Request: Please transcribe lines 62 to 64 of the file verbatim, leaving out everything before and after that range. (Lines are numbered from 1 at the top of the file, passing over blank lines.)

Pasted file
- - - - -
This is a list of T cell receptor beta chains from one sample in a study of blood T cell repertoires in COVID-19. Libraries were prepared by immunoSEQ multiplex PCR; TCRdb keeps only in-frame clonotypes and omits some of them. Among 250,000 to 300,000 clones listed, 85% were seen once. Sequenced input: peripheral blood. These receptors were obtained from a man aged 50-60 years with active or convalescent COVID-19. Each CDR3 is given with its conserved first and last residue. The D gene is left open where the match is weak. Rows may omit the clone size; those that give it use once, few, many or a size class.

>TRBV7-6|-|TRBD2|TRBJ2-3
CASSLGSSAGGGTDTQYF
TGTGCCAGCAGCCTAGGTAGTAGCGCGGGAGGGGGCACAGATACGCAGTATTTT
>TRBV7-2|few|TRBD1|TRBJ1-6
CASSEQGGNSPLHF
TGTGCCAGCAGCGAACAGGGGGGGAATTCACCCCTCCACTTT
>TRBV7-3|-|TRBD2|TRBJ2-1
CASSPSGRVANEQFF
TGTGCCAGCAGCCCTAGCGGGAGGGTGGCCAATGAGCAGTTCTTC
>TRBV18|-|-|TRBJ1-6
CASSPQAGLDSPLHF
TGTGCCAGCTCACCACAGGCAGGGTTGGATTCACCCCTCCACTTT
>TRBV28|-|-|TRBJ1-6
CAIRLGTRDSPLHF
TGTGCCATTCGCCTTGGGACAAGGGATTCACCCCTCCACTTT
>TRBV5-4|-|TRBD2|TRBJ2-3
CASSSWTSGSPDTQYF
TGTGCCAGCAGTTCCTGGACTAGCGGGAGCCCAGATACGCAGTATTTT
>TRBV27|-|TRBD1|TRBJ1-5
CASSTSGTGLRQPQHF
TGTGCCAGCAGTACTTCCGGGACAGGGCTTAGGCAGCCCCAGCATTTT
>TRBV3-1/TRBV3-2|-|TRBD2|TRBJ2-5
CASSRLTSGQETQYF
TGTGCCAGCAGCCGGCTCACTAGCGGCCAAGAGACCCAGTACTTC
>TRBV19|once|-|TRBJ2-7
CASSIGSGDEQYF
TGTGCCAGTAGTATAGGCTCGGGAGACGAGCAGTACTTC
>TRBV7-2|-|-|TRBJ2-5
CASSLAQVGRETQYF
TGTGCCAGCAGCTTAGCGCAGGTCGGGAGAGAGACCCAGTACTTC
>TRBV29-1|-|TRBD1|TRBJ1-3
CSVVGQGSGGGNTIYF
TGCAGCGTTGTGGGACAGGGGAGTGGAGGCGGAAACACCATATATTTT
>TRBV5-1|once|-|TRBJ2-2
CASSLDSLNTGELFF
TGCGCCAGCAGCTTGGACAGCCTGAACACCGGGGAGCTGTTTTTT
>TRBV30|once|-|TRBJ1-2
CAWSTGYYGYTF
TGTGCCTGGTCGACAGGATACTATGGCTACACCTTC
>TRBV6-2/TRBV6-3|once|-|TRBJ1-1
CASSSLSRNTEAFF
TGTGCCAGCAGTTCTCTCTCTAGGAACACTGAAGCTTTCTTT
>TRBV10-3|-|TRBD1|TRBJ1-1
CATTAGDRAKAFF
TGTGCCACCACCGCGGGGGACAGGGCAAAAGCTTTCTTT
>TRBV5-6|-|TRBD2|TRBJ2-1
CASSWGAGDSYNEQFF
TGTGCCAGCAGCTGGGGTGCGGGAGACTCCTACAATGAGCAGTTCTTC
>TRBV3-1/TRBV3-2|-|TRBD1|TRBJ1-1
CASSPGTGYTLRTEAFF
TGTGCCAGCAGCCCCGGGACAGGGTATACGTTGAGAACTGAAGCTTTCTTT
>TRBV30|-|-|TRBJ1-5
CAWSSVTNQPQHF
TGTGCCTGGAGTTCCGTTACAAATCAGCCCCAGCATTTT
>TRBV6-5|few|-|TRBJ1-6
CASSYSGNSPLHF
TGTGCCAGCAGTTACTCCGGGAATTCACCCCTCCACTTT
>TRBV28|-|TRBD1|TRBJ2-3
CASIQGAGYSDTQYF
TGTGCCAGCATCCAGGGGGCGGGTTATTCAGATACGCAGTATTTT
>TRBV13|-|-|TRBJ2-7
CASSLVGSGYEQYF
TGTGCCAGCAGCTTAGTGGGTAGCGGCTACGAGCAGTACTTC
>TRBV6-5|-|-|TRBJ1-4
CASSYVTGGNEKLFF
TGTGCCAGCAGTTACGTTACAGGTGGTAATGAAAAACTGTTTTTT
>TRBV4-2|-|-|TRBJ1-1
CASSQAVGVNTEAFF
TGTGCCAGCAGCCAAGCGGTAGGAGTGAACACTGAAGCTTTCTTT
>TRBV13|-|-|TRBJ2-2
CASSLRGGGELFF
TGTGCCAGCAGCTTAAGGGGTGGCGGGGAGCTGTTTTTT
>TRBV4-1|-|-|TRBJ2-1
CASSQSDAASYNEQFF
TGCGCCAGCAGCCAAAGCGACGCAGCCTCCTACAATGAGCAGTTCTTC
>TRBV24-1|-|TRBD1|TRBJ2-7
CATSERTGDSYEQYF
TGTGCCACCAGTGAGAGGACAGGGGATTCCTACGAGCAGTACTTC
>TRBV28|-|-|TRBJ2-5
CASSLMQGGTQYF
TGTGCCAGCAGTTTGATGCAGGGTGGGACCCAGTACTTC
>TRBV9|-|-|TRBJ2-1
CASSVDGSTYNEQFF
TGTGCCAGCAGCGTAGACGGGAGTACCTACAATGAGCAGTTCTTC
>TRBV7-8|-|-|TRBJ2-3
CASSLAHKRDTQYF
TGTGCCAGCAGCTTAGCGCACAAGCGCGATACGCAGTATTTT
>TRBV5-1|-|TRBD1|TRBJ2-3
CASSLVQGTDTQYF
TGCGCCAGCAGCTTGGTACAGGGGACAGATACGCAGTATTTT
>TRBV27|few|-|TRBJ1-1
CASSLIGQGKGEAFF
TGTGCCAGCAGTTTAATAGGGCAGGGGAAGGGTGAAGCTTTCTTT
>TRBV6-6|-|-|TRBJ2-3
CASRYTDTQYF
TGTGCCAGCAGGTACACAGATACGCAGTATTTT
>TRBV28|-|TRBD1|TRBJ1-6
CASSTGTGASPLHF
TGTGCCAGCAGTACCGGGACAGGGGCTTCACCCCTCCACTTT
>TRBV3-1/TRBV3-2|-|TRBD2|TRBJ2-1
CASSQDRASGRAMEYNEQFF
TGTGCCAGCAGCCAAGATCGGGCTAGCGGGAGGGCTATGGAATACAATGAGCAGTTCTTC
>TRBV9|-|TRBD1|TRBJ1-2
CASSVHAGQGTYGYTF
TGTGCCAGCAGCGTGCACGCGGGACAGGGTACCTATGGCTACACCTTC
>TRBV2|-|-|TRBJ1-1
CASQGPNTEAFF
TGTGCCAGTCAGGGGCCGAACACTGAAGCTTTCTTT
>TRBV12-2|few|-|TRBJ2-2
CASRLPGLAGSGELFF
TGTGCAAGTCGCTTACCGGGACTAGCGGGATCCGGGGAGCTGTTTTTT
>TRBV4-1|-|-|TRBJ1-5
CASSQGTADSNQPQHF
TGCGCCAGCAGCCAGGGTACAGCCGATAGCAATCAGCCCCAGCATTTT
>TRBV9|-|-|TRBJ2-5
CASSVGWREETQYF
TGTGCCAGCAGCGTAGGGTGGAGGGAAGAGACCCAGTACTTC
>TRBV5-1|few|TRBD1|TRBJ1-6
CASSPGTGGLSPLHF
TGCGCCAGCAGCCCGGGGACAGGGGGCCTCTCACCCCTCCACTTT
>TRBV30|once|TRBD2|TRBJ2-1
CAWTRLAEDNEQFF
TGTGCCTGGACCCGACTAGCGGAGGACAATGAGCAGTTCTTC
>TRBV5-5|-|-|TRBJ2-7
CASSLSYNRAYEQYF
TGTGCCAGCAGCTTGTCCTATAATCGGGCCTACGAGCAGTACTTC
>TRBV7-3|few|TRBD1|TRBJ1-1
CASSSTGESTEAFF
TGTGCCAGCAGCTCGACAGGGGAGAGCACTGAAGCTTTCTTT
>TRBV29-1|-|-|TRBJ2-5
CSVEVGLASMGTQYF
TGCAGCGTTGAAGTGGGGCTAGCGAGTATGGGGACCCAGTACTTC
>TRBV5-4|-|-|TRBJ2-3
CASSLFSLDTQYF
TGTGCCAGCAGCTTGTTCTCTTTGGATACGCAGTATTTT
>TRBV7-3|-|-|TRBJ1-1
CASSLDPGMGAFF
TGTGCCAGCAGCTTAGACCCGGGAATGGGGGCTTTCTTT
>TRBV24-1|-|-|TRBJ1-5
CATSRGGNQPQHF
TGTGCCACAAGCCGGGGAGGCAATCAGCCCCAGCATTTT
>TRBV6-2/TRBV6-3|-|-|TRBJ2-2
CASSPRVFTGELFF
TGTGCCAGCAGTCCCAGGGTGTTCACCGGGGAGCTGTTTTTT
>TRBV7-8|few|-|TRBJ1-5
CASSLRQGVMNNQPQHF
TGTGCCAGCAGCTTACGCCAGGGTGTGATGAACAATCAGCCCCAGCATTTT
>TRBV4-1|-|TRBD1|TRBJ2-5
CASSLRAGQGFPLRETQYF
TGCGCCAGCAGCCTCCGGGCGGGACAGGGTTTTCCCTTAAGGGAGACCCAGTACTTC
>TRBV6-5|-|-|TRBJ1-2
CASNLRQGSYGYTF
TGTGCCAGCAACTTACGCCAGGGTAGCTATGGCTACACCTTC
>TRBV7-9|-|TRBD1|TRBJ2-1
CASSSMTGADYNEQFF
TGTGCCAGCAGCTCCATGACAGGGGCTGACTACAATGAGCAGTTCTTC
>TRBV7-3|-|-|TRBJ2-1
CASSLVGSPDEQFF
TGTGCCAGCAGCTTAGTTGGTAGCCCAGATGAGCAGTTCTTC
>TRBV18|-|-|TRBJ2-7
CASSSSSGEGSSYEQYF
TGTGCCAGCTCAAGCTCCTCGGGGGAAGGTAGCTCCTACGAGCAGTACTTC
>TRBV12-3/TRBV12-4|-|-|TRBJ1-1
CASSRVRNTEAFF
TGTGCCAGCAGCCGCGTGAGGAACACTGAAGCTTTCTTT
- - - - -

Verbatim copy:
>TRBV13|-|-|TRBJ2-7
CASSLVGSGYEQYF
TGTGCCAGCAGCTTAGTGGGTAGCGGCTACGAGCAGTACTTC